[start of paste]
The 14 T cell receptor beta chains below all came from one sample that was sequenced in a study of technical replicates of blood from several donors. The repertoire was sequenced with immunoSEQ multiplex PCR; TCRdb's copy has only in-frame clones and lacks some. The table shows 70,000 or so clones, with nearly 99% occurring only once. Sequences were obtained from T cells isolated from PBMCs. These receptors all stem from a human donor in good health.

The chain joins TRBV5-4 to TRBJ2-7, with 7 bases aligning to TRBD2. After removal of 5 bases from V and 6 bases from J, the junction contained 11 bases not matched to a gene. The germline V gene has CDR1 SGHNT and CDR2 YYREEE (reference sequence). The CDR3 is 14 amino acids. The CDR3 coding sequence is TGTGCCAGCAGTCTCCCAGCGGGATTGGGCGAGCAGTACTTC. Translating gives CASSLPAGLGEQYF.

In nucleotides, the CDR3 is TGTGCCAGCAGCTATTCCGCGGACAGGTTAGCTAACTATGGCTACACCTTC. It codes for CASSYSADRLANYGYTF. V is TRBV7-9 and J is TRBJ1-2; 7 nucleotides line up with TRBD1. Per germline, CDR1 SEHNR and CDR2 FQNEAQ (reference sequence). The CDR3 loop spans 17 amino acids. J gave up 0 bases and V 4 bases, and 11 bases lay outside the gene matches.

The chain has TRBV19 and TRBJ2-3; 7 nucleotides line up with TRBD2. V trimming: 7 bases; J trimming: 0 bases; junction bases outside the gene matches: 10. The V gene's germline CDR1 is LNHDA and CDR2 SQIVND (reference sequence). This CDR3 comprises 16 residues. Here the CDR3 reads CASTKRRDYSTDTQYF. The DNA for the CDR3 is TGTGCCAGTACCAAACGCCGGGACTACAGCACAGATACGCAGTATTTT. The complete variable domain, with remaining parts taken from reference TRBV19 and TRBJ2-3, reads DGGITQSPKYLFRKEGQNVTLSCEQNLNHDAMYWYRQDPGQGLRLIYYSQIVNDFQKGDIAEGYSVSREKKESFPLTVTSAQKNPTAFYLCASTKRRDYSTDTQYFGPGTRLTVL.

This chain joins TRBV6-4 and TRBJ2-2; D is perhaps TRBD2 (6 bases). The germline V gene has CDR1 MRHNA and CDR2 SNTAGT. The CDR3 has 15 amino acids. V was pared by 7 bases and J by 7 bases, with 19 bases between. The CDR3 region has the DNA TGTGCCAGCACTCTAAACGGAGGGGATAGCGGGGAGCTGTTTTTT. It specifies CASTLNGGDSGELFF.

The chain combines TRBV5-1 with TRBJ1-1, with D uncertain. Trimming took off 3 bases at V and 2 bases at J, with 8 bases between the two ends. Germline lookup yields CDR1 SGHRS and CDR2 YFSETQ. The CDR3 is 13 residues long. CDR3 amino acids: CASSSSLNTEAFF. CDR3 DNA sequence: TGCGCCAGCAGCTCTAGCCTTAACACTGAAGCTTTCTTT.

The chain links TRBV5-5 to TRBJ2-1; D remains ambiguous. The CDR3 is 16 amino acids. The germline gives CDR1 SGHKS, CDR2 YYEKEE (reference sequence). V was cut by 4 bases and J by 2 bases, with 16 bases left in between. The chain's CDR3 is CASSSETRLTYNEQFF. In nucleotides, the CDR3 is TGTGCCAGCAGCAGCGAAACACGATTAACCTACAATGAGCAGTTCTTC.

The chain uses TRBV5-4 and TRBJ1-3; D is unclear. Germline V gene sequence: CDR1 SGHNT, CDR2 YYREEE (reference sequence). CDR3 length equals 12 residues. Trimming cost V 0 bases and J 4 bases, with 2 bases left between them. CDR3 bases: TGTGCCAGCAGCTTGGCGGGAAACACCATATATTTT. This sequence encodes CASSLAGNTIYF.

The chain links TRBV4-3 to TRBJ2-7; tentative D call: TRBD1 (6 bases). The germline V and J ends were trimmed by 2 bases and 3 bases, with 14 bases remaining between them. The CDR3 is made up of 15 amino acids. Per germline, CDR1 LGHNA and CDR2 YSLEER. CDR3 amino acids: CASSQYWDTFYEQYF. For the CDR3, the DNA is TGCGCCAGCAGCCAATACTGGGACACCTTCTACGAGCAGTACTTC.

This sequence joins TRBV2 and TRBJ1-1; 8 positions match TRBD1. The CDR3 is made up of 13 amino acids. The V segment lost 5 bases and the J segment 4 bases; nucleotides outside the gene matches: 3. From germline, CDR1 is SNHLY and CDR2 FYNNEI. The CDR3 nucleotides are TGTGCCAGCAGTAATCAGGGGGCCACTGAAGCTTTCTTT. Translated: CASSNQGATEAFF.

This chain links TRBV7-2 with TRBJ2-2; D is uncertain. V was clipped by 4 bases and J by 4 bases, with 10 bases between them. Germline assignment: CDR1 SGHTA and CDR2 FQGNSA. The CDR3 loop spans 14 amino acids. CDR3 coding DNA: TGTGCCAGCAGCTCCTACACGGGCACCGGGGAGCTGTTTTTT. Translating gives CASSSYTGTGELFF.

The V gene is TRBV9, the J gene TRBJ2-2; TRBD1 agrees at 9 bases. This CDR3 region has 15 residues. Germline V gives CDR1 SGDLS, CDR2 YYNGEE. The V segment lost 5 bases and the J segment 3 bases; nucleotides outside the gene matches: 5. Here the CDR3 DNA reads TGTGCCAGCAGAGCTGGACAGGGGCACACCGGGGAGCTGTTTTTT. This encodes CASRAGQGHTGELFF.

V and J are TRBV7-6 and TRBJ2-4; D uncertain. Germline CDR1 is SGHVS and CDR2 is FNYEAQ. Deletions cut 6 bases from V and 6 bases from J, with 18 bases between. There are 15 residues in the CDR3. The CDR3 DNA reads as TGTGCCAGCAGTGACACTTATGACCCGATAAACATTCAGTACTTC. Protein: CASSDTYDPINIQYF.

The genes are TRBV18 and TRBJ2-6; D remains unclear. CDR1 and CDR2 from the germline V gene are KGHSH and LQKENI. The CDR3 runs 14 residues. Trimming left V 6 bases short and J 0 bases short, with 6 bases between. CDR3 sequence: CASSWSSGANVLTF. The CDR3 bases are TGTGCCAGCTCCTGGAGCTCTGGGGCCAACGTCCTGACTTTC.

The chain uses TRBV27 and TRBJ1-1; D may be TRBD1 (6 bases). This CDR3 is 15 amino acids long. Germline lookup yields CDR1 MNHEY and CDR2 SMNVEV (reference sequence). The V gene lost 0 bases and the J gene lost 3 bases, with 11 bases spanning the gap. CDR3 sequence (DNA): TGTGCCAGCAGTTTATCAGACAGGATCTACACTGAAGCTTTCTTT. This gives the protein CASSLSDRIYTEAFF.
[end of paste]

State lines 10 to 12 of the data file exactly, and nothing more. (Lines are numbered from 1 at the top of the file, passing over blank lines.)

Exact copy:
This sequence joins TRBV2 and TRBJ1-1; 8 positions match TRBD1. The CDR3 is made up of 13 amino acids. The V segment lost 5 bases and the J segment 4 bases; nucleotides outside the gene matches: 3. From germline, CDR1 is SNHLY and CDR2 FYNNEI. The CDR3 nucleotides are TGTGCCAGCAGTAATCAGGGGGCCACTGAAGCTTTCTTT. Translated: CASSNQGATEAFF.

This chain links TRBV7-2 with TRBJ2-2; D is uncertain. V was clipped by 4 bases and J by 4 bases, with 10 bases between them. Germline assignment: CDR1 SGHTA and CDR2 FQGNSA. The CDR3 loop spans 14 amino acids. CDR3 coding DNA: TGTGCCAGCAGCTCCTACACGGGCACCGGGGAGCTGTTTTTT. Translating gives CASSSYTGTGELFF.

The V gene is TRBV9, the J gene TRBJ2-2; TRBD1 agrees at 9 bases. This CDR3 region has 15 residues. Germline V gives CDR1 SGDLS, CDR2 YYNGEE. The V segment lost 5 bases and the J segment 3 bases; nucleotides outside the gene matches: 5. Here the CDR3 DNA reads TGTGCCAGCAGAGCTGGACAGGGGCACACCGGGGAGCTGTTTTTT. This encodes CASRAGQGHTGELFF.